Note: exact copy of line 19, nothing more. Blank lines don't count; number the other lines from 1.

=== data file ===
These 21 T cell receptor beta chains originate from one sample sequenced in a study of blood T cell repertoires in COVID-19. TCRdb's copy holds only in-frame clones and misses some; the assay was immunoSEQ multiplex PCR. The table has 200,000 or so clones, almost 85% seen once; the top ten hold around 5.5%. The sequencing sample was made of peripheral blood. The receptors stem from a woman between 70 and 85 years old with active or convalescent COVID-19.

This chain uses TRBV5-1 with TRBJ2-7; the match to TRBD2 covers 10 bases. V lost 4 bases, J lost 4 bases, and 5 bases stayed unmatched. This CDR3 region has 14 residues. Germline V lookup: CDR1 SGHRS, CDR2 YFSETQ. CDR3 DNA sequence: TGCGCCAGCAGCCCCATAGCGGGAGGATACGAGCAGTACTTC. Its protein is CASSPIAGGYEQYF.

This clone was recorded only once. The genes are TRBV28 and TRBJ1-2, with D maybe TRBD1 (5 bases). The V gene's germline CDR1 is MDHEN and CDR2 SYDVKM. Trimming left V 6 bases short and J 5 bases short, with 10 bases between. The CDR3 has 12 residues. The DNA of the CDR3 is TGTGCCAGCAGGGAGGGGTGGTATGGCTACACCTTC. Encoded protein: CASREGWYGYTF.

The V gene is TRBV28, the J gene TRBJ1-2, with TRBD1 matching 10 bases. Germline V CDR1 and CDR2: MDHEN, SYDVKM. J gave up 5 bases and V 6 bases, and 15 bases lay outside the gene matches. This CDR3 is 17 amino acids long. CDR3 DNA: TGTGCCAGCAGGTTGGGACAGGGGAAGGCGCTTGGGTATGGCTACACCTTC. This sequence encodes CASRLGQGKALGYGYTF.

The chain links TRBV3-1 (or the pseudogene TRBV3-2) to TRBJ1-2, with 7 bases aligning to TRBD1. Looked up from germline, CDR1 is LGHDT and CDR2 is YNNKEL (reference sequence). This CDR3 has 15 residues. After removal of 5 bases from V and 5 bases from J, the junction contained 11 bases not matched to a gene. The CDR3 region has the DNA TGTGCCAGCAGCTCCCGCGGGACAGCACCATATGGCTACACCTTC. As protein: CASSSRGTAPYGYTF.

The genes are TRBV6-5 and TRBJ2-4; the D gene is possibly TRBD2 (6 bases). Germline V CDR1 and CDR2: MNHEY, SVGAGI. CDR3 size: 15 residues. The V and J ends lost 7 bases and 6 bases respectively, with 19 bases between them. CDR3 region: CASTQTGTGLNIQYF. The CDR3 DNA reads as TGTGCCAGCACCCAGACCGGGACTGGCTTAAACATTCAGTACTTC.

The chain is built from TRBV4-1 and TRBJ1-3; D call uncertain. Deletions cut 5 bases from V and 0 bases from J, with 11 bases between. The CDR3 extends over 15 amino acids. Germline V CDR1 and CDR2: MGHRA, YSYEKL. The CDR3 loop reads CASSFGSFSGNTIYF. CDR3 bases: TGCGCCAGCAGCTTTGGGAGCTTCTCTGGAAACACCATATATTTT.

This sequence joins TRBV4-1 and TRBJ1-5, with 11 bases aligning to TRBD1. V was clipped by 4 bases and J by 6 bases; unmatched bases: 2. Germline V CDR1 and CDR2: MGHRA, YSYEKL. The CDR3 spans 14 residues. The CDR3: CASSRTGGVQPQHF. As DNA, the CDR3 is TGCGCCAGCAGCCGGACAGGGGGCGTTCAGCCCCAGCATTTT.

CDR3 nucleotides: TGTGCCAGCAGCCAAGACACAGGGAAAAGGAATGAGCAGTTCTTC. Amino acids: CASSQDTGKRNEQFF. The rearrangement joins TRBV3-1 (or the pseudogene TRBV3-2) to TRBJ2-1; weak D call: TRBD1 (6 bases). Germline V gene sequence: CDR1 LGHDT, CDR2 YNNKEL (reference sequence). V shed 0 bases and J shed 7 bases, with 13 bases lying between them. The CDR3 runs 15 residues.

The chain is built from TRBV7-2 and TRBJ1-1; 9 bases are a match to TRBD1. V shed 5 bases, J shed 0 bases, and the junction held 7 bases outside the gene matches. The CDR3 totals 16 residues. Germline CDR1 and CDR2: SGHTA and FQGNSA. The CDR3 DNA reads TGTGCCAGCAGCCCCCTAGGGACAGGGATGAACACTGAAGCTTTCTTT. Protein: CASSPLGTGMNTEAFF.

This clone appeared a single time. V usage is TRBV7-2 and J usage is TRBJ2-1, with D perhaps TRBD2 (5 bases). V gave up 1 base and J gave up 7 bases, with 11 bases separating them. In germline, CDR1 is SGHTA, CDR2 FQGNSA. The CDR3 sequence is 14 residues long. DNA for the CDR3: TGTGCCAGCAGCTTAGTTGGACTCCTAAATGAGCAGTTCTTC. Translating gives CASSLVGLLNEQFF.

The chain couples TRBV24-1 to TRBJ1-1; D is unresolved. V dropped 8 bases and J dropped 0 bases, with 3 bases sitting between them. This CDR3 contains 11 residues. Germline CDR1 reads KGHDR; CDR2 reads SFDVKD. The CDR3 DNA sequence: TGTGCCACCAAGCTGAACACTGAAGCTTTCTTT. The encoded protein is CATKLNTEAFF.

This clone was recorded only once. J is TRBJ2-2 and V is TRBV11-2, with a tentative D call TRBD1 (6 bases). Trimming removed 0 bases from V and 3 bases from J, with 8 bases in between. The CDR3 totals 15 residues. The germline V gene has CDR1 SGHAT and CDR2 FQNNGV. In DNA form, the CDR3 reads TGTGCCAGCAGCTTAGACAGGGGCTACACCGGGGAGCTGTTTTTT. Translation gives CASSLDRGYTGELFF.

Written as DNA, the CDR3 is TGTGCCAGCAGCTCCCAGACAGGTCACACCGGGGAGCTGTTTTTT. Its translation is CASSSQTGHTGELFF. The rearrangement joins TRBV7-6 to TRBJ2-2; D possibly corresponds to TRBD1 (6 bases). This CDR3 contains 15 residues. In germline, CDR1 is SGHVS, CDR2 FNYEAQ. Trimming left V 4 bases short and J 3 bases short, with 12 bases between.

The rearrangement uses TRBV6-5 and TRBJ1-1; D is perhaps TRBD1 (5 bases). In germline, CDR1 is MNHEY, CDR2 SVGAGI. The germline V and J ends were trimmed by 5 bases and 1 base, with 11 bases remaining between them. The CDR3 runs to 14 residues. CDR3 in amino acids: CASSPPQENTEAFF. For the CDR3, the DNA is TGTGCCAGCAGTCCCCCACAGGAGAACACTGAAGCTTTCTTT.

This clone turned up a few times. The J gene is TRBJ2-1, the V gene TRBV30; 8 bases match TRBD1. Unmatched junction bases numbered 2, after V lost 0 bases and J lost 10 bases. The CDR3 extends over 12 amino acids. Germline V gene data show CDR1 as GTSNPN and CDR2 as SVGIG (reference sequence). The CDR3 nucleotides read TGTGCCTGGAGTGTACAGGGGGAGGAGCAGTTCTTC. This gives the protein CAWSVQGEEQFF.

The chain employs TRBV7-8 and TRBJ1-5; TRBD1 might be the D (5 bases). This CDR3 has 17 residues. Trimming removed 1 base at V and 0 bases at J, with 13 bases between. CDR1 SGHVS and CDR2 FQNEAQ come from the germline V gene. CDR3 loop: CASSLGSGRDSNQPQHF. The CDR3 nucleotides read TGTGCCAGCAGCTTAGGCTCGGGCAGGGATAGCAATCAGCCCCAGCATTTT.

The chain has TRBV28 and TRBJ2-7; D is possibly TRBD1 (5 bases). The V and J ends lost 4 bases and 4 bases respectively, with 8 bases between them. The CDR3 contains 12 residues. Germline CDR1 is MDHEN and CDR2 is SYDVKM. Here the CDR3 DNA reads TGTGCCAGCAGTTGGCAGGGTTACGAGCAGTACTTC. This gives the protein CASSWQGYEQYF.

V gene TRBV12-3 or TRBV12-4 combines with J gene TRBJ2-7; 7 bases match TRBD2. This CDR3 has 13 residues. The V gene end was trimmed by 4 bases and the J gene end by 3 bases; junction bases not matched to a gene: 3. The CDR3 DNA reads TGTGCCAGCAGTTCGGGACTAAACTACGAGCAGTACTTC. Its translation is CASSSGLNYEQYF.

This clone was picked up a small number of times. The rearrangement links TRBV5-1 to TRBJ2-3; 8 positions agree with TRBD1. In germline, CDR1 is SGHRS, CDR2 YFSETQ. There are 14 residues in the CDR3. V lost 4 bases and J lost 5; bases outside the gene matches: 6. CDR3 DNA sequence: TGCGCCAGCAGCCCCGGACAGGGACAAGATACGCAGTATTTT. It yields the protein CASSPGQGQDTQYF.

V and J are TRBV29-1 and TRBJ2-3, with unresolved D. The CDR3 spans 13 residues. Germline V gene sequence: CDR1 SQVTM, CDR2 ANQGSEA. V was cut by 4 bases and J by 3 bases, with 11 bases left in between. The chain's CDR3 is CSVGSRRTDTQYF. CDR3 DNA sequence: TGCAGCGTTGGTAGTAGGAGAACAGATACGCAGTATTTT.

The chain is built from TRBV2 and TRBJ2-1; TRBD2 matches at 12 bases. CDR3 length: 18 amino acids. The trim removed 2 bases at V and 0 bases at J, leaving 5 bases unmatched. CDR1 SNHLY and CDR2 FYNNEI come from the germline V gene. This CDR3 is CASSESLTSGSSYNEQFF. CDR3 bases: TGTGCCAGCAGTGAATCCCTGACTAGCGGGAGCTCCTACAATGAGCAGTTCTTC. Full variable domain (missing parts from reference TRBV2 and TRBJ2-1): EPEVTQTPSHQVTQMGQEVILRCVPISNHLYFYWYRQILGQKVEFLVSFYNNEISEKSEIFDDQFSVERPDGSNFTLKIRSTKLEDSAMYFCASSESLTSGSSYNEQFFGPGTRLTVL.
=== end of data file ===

V gene TRBV12-3 or TRBV12-4 combines with J gene TRBJ2-7; 7 bases match TRBD2. This CDR3 has 13 residues. The V gene end was trimmed by 4 bases and the J gene end by 3 bases; junction bases not matched to a gene: 3. The CDR3 DNA reads TGTGCCAGCAGTTCGGGACTAAACTACGAGCAGTACTTC. Its translation is CASSSGLNYEQYF.